Back in 2016, I was met with a mixture of ridicule, astonishment, disdain and – sometimes, but less often – admiration when I started talking about how I thought there was a gap in the market for alcohol-free craft beer.
Fast forward to today and I suspect no one in the drinks industry thinks low/no is anything other than a fast-growing trend and a category that deserves serious attention.
And therein lies an issue. The plucky, ambitious start-ups who have led the way in the years since 2016 by innovating the hell out of low/no across beer, wine and spirits are now being squeezed by the big players.
Exhibit A: Heineken showed an ad during the 2023 Super Bowl featuring Paul Rudd enjoying a Heineken 0.0. Six years ago I struggled to convince independent pub operators to sell bottles of alcohol-free IPA. Now, Ant-Man is drinking no-alcohol lager in the world’s most expensive TV advertising slot, bar none.
There is of course the argument that a rising tide floats all boats. Ant-Man’s love of alcohol-free beer will drive more consumers to explore the category and discover the more flavourful and interesting styles produced by Big Drop and other great low/no craft brewers. But that will only work if consumers can get to them. People only drink what they can buy – and that’s a challenge.
The big players are leveraging existing brand equity built up over 100 years or more, along with established commercial relationships and exponentially bigger financial muscle to take up more shelf and tap space in supermarkets and pubs. But hey: that’s capitalism. You won’t find me complaining about it.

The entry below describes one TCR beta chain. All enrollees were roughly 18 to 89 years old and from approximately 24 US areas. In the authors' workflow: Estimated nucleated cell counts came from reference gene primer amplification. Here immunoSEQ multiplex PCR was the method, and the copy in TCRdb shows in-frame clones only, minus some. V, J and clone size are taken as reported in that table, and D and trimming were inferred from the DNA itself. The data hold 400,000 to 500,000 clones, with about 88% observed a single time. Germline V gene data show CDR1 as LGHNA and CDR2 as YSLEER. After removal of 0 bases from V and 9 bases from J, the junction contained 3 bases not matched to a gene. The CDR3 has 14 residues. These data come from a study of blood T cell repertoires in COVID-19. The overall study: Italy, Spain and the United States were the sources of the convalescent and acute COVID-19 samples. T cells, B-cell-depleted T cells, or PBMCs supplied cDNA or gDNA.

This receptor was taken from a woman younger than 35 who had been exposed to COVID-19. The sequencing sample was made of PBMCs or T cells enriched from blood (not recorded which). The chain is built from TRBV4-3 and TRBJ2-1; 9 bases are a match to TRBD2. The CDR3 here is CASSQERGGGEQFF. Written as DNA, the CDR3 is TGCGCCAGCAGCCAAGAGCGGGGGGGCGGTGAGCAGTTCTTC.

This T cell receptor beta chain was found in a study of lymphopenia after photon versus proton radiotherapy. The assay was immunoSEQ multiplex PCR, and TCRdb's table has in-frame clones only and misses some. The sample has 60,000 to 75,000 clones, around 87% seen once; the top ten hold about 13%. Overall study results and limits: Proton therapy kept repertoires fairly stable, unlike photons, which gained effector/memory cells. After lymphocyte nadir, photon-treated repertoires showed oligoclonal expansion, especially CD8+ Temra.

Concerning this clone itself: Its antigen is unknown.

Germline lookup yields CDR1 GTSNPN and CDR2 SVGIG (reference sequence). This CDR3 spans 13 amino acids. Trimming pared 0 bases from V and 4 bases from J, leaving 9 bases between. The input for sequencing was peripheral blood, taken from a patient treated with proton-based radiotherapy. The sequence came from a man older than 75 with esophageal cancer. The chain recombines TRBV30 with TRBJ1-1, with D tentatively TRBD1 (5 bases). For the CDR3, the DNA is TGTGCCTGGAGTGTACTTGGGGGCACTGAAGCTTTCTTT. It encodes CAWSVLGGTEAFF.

The question worth asking though is: does their colonisation of such a fast-growing and innovative sector best serve the interests of the consumer? Unsurprisingly, I think the answer is no.
Should the low/no shelves and taps of retailers and pubs be filled only with big brands? Or should they also reflect the vast array of small-batch, hand-crafted, flavoursome alcoholic beers, wines and spirits? You probably know where I land on that one too.
So, in circumstances where retailers and pub operators are still – even after seven years, a ton of data and lots of evidence to the contrary – approaching the category very cautiously, but with welcoming arms to big player pounds and margins, how can small, entrepreneurial and innovative operators like ourselves grab share of mind?
The first thing is trading on credibility. We will often be more credible and have a better story to tell than a global drinks brand, so we should tell it well.
The second is to find our audience. The big brands want to sell to everyone, but we should work out who our audience is and make them our friends. They’ll become friends back and make the effort to seek us out.
The next is to shout about what we do from the rooftops. It simply isn’t good enough for any outlet to stock only one big brand and think it has the sector covered. That’s what was happening pre-2016 and why this whole sector has exploded. Lots of retailers are now realising this but many aren’t. It’s OK to sell a mainstream alcohol-free lager, by all means, but we need to convince them also to stock a no-alcohol craft beer, an alcohol-free spirit and a decent kombucha. And other stuff.
Finally, remember that there is power in numbers. We have just entered into a licence agreement with In Good Company, brand owner of Fourpure and Magic Rock. We’re all stronger together.
An extension of this model could be for a company to develop a great portfolio of alcohol-free brands across all drink styles. Buyers typically want fewer accounts and fewer people to deal with. I’m going to bet that the first company to pull together a portfolio of great independent alcohol-free brands across all categories, and present it in a credible and profitable way to retailers and hospitality operators, will be on to a winner.